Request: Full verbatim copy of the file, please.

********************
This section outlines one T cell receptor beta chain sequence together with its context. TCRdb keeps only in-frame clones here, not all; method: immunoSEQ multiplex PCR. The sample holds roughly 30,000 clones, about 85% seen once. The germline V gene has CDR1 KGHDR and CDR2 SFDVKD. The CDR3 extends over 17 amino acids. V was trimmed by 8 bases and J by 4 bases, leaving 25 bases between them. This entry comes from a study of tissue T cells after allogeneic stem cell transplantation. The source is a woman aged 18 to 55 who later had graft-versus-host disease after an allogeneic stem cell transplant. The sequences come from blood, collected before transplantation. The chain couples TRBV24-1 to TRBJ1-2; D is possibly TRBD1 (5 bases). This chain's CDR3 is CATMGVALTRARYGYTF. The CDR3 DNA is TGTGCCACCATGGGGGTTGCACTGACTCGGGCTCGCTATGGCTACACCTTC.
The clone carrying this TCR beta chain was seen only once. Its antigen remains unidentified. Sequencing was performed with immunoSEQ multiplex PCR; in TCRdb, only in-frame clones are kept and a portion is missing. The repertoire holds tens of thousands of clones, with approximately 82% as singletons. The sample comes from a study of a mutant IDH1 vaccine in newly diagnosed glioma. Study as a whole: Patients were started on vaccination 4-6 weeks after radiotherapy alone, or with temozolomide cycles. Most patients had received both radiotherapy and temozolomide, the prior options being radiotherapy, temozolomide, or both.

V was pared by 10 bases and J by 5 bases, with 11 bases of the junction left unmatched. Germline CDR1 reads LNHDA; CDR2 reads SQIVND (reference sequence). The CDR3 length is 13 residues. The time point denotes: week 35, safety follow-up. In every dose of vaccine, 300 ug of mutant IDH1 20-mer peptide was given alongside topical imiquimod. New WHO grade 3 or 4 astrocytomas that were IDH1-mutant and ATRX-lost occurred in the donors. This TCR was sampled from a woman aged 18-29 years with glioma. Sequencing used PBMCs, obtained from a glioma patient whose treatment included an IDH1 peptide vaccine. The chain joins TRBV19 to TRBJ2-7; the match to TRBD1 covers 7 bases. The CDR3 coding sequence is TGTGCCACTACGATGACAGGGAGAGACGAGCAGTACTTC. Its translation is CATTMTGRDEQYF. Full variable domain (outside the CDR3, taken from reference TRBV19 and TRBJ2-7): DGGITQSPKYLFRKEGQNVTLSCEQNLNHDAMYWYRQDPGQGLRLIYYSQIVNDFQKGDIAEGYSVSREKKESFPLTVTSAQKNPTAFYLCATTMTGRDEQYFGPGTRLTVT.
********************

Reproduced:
This section outlines one T cell receptor beta chain sequence together with its context. TCRdb keeps only in-frame clones here, not all; method: immunoSEQ multiplex PCR. The sample holds roughly 30,000 clones, about 85% seen once. The germline V gene has CDR1 KGHDR and CDR2 SFDVKD. The CDR3 extends over 17 amino acids. V was trimmed by 8 bases and J by 4 bases, leaving 25 bases between them. This entry comes from a study of tissue T cells after allogeneic stem cell transplantation. The source is a woman aged 18 to 55 who later had graft-versus-host disease after an allogeneic stem cell transplant. The sequences come from blood, collected before transplantation. The chain couples TRBV24-1 to TRBJ1-2; D is possibly TRBD1 (5 bases). This chain's CDR3 is CATMGVALTRARYGYTF. The CDR3 DNA is TGTGCCACCATGGGGGTTGCACTGACTCGGGCTCGCTATGGCTACACCTTC.
The clone carrying this TCR beta chain was seen only once. Its antigen remains unidentified. Sequencing was performed with immunoSEQ multiplex PCR; in TCRdb, only in-frame clones are kept and a portion is missing. The repertoire holds tens of thousands of clones, with approximately 82% as singletons. The sample comes from a study of a mutant IDH1 vaccine in newly diagnosed glioma. Study as a whole: Patients were started on vaccination 4-6 weeks after radiotherapy alone, or with temozolomide cycles. Most patients had received both radiotherapy and temozolomide, the prior options being radiotherapy, temozolomide, or both.

V was pared by 10 bases and J by 5 bases, with 11 bases of the junction left unmatched. Germline CDR1 reads LNHDA; CDR2 reads SQIVND (reference sequence). The CDR3 length is 13 residues. The time point denotes: week 35, safety follow-up. In every dose of vaccine, 300 ug of mutant IDH1 20-mer peptide was given alongside topical imiquimod. New WHO grade 3 or 4 astrocytomas that were IDH1-mutant and ATRX-lost occurred in the donors. This TCR was sampled from a woman aged 18-29 years with glioma. Sequencing used PBMCs, obtained from a glioma patient whose treatment included an IDH1 peptide vaccine. The chain joins TRBV19 to TRBJ2-7; the match to TRBD1 covers 7 bases. The CDR3 coding sequence is TGTGCCACTACGATGACAGGGAGAGACGAGCAGTACTTC. Its translation is CATTMTGRDEQYF. Full variable domain (outside the CDR3, taken from reference TRBV19 and TRBJ2-7): DGGITQSPKYLFRKEGQNVTLSCEQNLNHDAMYWYRQDPGQGLRLIYYSQIVNDFQKGDIAEGYSVSREKKESFPLTVTSAQKNPTAFYLCATTMTGRDEQYFGPGTRLTVT.